Spirit Led Living

October 21, 2009

Addressing the “What works for me” Paradox

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Written By: EvangelismCoach on October 21, 2009 No Comment

edcyzewskiToday’s guest article is by Ed Cyzewski, author of Coffeehouse Theology: Reflecting on God in Everyday Life.

I’m doing a lot of travel and speaking here at the end of October and a few of my friends are helping me out with guest posts.

Addressing the “What works for me” Paradox

When I discuss my faith with someone who says, “I’m glad that works for you. I have my own beliefs that work for me,” I often feel trapped in a tight spot.

How can I speak about the

  • coming of God’s Kingdom,
  • the message of repentance, and
  • the saving work of Christ

without seeming insensitive to this person’s beliefs?

This is a challenge for Christians at a time when asserting one’s own views are the only truth can sound quite closed-minded.

Here are a few things that help me in such a situation:

1.  Find Common Ground

Usually people aren’t 100% out to lunch in their beliefs about God or salvation.

We can often find common ground, such as

  • God’s desire to repair our world,
  • to bring people into relationship with him, and
  • to bring justice to evil.

When we talk about Jesus, salvation, and even the cross, we can seek to honor the truths that people bring to the table.

In the process of highlighting our common ground, we can then begin to discuss differences in how we believe God reveals his saving work.

Ask questions and solicit opinions on the matter.

We can state our beliefs, share the scope of the Gospel, and still ask folks to weigh in with their own reactions without giving up on the Gospel.

2.  Share What Works for Many, Many Others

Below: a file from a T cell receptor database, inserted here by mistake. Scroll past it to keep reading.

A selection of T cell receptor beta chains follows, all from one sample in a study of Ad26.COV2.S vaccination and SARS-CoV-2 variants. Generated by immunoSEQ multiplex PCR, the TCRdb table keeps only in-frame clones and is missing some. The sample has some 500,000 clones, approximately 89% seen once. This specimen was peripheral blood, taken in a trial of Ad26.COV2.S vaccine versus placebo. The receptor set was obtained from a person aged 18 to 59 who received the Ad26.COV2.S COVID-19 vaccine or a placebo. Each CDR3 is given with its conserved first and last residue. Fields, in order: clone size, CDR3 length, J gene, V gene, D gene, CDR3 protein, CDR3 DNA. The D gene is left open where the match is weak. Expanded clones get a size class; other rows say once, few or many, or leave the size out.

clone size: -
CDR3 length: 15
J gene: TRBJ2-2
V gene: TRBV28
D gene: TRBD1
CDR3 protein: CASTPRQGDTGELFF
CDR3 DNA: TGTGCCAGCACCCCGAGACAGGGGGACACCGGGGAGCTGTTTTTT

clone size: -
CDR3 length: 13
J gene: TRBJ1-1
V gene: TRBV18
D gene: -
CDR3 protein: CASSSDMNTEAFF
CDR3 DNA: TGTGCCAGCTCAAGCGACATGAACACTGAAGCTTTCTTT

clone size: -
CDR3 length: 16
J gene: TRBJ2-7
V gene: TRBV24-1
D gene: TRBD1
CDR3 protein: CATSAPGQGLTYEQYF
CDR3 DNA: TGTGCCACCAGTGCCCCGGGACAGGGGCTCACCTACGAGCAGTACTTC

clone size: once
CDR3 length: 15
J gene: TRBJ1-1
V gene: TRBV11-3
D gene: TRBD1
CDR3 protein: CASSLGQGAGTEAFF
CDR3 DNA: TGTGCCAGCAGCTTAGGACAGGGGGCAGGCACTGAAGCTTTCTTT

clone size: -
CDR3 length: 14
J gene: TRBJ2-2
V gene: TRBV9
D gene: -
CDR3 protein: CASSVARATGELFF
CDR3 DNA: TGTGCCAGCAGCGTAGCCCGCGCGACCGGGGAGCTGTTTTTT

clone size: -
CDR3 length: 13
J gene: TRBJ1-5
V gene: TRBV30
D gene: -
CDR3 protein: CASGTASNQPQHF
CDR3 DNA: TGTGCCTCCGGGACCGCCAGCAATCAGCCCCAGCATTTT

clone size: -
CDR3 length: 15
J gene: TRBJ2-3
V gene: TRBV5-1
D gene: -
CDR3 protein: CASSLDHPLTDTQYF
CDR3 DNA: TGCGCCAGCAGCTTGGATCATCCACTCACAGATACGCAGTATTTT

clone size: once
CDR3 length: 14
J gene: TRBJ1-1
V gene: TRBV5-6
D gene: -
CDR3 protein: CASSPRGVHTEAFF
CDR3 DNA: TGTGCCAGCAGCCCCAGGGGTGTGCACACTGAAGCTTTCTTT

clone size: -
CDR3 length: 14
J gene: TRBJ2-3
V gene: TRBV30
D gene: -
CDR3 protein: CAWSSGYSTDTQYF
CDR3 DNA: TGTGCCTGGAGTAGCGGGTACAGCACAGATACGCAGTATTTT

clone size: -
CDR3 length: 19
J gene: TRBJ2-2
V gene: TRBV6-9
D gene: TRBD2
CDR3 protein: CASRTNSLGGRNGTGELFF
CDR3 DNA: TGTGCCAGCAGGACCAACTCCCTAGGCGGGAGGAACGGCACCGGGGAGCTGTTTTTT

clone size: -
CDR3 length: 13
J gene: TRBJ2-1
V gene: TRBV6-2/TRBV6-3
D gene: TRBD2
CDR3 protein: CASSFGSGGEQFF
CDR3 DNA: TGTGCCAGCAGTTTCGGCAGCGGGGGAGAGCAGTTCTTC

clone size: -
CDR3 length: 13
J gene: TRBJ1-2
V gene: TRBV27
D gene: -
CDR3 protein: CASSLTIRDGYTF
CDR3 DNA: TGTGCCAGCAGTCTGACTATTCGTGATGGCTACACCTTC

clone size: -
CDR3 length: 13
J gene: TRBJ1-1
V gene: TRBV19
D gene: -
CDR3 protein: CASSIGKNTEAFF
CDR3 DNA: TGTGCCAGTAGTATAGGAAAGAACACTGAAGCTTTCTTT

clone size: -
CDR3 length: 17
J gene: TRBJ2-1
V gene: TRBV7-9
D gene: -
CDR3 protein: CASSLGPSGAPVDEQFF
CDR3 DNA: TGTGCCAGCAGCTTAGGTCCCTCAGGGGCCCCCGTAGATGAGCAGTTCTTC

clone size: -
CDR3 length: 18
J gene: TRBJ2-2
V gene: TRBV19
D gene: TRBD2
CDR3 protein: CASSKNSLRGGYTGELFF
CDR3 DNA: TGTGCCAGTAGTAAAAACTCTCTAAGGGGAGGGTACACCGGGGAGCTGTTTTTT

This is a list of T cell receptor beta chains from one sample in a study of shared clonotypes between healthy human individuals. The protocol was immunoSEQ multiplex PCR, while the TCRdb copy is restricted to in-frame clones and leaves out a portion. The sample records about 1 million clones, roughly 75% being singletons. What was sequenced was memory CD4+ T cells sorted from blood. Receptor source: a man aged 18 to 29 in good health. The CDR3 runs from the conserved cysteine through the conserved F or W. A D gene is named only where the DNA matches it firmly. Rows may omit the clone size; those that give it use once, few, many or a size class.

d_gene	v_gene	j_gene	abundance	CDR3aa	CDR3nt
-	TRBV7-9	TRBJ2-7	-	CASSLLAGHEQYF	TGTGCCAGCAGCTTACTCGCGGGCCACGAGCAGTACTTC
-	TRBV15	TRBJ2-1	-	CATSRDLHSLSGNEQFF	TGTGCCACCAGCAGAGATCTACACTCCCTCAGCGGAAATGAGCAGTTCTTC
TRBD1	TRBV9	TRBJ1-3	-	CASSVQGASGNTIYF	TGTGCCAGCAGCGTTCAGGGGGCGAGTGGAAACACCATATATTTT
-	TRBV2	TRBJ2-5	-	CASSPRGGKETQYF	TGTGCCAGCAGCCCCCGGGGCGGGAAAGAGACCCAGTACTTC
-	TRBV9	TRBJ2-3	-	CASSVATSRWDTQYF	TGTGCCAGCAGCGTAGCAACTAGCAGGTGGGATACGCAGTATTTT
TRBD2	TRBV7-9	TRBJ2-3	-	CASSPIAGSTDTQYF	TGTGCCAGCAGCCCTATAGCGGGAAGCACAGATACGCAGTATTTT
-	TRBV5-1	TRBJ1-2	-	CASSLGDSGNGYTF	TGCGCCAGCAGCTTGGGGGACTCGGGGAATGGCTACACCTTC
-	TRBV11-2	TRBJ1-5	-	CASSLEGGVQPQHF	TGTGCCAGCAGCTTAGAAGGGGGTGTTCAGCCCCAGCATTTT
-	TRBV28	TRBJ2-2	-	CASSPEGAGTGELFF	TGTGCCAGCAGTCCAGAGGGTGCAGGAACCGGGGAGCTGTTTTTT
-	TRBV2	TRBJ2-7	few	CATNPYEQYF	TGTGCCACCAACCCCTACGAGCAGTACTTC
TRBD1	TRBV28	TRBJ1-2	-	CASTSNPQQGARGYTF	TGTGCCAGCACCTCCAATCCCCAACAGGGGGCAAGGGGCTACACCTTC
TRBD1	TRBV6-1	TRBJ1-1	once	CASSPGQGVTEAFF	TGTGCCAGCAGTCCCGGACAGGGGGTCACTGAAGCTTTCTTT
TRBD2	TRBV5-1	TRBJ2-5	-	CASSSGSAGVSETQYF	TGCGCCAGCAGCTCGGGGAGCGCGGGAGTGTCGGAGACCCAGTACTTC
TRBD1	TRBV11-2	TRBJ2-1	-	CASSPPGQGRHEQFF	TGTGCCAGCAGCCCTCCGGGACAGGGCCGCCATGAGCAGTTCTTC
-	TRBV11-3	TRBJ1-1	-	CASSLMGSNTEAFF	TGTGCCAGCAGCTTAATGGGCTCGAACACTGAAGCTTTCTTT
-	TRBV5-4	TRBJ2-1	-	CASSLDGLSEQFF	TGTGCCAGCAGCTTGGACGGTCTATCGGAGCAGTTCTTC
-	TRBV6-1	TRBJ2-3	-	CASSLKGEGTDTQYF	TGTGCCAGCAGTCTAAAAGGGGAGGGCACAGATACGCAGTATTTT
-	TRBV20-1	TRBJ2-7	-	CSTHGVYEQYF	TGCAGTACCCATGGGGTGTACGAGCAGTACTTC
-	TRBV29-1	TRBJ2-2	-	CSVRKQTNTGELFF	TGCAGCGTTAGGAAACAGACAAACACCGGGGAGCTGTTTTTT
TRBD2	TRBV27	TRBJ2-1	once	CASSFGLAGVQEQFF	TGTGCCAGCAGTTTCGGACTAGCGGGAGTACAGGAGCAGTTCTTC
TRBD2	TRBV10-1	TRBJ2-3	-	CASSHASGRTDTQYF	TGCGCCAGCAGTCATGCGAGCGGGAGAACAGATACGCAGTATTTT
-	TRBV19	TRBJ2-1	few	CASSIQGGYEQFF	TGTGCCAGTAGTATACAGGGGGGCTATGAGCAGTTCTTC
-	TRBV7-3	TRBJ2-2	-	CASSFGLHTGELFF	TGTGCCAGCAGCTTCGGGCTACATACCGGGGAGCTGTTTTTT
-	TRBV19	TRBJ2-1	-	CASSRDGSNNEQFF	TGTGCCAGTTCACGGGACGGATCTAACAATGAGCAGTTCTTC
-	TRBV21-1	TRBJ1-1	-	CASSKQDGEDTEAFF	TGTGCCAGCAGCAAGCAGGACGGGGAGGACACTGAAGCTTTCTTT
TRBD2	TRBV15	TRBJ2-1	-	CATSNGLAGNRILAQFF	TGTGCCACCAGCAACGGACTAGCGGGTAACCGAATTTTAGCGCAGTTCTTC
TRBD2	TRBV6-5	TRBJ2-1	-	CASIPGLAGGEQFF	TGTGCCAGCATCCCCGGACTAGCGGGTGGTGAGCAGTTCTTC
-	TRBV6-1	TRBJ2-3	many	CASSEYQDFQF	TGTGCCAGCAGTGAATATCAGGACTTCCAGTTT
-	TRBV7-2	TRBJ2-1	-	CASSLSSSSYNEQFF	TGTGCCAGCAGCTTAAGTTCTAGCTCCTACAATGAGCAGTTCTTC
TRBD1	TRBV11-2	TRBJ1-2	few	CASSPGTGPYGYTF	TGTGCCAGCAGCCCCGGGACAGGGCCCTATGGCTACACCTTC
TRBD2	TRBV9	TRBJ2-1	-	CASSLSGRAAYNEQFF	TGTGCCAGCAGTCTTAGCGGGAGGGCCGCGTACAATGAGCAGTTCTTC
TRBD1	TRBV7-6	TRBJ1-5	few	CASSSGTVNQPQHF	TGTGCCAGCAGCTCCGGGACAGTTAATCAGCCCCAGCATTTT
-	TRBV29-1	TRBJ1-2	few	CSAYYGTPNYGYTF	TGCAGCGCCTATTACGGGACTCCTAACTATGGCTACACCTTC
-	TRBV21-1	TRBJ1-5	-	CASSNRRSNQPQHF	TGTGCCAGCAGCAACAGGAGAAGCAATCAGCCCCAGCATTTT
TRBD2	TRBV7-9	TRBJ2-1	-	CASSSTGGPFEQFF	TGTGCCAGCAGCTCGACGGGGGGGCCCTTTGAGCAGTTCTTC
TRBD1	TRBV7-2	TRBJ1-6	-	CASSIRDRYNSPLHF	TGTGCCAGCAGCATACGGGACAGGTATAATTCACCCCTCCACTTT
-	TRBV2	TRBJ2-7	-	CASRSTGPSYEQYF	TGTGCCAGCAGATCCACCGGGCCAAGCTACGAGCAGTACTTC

When we share the Gospel, we can state with confidence that it is a message that works not only for us, but for people all over the world and throughout history.

This is a message that has changed our own lives and the lives of many others.

While it certainly has been revolutionary in one person’s case, there is a preponderance of testimonies that assert the relevance and power of Christianity for everyone who would believe.

Presenting a Gospel that is cross-cultural and remains potent throughout the centuries carries far more weight than one person’s opinion.

3.  The Gospel Over the Years

Sharing our faith is done under the leadership and power of the Holy Spirit, but as we run into the “what works for you is fine” roadblock, we can think ahead of time, prayerfully consider some answers, and dream up ways to present the Gospel in a new context.

Besides, Christians have been recontextualizing the Gospel as they presented it afresh over the years. That worked for them. We should expect to do the same.

Ed Cyzewski is a writer and speaker in New England, the author of author of Coffeehouse Theology: Reflecting on God in Everyday Life (order from Amazon), and blogger at www.inamirrordimly.com.

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